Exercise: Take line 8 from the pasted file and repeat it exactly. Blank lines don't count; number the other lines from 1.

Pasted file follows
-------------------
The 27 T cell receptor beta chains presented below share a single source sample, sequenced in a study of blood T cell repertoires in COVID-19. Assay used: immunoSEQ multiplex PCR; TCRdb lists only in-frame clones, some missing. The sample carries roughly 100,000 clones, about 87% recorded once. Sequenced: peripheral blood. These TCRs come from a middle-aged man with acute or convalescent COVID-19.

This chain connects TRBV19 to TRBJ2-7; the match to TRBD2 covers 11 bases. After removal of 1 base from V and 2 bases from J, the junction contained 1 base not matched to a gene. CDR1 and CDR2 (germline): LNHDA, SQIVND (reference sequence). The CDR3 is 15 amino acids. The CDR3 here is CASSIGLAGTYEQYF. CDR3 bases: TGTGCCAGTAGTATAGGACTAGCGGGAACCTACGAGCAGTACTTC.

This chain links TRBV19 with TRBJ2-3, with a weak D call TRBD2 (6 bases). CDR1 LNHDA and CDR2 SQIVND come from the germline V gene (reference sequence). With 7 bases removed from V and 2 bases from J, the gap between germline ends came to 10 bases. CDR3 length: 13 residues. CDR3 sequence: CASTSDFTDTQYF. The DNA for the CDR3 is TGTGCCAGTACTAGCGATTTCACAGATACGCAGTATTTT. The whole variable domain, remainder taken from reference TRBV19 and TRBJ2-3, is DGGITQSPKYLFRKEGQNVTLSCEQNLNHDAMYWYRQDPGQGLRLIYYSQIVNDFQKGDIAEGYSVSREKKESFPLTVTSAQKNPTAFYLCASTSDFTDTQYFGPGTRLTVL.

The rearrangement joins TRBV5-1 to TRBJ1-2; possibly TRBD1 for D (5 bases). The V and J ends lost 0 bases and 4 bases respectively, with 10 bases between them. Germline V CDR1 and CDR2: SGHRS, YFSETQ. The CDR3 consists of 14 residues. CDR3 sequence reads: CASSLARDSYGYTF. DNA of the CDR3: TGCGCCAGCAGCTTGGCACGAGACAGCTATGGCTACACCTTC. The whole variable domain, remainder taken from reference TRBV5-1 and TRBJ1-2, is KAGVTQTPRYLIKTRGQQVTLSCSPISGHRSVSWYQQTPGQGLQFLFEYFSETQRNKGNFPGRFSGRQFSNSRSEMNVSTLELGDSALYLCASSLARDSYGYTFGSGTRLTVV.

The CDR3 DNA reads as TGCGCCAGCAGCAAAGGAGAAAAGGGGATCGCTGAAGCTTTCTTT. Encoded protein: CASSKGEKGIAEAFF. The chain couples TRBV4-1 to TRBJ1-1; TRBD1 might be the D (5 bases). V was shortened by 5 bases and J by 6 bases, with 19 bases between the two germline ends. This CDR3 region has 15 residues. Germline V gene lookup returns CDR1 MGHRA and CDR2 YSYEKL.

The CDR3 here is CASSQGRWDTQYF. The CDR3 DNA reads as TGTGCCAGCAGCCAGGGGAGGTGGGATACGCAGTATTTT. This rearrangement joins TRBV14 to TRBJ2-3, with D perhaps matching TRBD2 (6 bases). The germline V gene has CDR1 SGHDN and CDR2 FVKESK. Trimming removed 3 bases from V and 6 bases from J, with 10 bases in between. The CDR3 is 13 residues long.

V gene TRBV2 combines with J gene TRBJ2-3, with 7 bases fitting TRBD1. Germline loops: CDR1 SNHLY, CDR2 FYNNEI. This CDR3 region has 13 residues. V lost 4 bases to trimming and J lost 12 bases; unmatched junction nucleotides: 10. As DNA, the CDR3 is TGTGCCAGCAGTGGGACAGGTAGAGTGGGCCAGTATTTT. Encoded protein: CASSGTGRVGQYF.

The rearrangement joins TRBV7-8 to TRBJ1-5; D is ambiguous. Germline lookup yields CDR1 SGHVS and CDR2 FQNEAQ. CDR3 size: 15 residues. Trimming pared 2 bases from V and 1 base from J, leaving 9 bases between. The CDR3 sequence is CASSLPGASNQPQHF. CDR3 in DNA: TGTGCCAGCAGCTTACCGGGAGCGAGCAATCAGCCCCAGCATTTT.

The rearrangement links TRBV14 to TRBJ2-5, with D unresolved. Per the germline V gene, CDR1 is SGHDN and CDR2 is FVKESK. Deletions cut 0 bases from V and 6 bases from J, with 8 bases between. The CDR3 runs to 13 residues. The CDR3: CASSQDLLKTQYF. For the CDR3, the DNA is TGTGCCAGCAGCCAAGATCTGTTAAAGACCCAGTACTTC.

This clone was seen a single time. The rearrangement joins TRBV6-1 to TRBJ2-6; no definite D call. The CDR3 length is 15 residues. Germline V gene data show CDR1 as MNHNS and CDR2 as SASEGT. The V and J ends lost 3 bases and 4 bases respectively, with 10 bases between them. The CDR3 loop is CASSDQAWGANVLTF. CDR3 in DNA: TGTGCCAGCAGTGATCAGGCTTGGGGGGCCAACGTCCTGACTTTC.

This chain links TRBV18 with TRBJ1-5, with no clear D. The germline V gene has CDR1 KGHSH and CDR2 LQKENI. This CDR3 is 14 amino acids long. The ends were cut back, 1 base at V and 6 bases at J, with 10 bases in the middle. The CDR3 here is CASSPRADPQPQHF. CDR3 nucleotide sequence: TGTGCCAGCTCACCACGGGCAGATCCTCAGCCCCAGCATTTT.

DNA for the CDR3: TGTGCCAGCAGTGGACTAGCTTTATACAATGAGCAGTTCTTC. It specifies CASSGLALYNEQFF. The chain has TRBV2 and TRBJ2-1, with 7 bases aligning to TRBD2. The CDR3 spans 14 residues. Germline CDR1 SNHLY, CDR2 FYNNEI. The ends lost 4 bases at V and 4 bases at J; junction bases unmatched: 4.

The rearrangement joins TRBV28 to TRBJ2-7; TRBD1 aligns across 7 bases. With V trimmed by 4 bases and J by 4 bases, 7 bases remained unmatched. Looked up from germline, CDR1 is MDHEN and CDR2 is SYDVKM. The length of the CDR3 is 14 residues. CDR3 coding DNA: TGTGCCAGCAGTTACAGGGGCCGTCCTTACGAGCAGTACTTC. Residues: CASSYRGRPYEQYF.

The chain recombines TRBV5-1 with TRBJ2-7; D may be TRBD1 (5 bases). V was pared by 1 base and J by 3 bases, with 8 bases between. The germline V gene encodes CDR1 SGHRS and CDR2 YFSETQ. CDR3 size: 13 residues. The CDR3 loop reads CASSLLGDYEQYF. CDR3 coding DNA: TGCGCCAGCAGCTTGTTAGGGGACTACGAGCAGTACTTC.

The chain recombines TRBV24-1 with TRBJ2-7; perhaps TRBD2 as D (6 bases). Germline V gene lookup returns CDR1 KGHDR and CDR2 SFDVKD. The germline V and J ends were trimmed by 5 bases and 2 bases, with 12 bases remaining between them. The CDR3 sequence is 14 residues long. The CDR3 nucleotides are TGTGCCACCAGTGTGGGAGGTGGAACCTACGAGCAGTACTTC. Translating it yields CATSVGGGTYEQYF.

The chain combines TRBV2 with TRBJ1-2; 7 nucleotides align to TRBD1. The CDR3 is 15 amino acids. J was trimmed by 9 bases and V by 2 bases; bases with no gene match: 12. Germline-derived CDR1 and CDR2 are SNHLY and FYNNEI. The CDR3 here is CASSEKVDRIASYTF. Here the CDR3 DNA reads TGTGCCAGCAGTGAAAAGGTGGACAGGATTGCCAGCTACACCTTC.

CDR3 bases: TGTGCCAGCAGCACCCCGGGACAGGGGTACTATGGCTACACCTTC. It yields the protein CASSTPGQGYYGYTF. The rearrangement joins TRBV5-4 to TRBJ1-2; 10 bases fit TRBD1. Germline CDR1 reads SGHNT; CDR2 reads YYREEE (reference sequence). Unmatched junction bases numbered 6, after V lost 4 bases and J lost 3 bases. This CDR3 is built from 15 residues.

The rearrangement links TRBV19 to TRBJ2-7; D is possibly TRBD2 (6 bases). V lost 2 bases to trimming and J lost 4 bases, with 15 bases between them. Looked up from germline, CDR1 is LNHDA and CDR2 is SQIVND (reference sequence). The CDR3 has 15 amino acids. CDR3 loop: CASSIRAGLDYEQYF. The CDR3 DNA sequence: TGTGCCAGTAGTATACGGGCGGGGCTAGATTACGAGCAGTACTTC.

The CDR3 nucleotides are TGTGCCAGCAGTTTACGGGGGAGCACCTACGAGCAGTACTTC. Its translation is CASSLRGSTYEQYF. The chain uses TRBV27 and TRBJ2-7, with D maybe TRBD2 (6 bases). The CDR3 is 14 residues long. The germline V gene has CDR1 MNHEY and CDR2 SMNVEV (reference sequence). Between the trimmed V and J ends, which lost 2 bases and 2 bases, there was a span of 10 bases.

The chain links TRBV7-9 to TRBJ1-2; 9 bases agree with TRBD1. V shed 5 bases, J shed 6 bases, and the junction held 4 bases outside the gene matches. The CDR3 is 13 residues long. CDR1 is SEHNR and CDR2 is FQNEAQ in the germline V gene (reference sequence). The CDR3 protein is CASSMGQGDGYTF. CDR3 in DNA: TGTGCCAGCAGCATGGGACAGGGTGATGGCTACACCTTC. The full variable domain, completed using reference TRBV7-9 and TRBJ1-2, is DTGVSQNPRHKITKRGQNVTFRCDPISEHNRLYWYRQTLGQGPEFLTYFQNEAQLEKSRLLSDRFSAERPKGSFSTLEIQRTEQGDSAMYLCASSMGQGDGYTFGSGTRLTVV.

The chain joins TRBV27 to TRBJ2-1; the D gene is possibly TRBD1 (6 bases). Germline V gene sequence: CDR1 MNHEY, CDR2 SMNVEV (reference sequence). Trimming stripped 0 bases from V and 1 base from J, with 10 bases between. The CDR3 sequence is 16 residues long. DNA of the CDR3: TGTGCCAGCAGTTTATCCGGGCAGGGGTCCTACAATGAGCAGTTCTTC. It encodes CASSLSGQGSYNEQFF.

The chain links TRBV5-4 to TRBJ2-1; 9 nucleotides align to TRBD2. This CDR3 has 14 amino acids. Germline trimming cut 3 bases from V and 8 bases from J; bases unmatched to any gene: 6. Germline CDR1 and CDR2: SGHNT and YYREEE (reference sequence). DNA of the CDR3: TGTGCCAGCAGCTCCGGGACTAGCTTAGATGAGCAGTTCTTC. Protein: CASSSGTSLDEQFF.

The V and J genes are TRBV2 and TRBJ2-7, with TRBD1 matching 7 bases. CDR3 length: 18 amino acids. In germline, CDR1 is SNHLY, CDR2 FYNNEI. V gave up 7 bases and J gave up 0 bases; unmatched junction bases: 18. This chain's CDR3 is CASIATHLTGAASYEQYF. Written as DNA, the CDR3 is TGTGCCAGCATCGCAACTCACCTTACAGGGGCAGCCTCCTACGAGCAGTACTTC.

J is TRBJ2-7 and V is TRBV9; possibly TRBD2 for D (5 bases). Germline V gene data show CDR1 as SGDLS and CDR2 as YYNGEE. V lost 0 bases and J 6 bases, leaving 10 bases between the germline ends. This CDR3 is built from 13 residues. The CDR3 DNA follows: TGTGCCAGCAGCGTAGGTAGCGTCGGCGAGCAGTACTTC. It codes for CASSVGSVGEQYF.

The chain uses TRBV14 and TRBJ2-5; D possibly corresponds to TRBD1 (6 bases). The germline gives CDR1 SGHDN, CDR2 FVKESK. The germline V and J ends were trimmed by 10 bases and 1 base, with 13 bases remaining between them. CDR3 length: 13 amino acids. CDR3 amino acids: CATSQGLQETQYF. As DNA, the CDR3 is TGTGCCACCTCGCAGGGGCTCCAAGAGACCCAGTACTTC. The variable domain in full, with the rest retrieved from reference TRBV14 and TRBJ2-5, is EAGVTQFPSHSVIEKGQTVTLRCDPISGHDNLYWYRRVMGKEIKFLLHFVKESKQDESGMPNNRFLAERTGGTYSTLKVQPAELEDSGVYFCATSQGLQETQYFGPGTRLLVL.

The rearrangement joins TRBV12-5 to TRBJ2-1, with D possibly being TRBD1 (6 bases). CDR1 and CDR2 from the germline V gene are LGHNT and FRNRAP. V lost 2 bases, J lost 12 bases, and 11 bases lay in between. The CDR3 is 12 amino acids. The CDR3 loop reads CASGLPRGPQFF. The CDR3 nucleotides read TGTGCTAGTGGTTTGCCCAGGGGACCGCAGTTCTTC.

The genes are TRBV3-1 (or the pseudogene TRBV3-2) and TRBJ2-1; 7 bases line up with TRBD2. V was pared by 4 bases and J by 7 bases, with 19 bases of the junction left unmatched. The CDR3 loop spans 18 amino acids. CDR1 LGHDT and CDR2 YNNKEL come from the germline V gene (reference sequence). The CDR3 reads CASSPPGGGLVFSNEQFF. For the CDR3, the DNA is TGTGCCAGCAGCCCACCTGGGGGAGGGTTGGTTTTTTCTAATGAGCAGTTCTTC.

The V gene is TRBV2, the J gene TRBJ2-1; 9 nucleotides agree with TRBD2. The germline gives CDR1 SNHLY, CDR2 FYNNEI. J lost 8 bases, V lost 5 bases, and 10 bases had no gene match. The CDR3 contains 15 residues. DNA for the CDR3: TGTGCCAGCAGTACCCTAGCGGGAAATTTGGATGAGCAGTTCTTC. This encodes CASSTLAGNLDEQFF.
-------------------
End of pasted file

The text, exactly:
The rearrangement joins TRBV7-8 to TRBJ1-5; D is ambiguous. Germline lookup yields CDR1 SGHVS and CDR2 FQNEAQ. CDR3 size: 15 residues. Trimming pared 2 bases from V and 1 base from J, leaving 9 bases between. The CDR3 sequence is CASSLPGASNQPQHF. CDR3 in DNA: TGTGCCAGCAGCTTACCGGGAGCGAGCAATCAGCCCCAGCATTTT.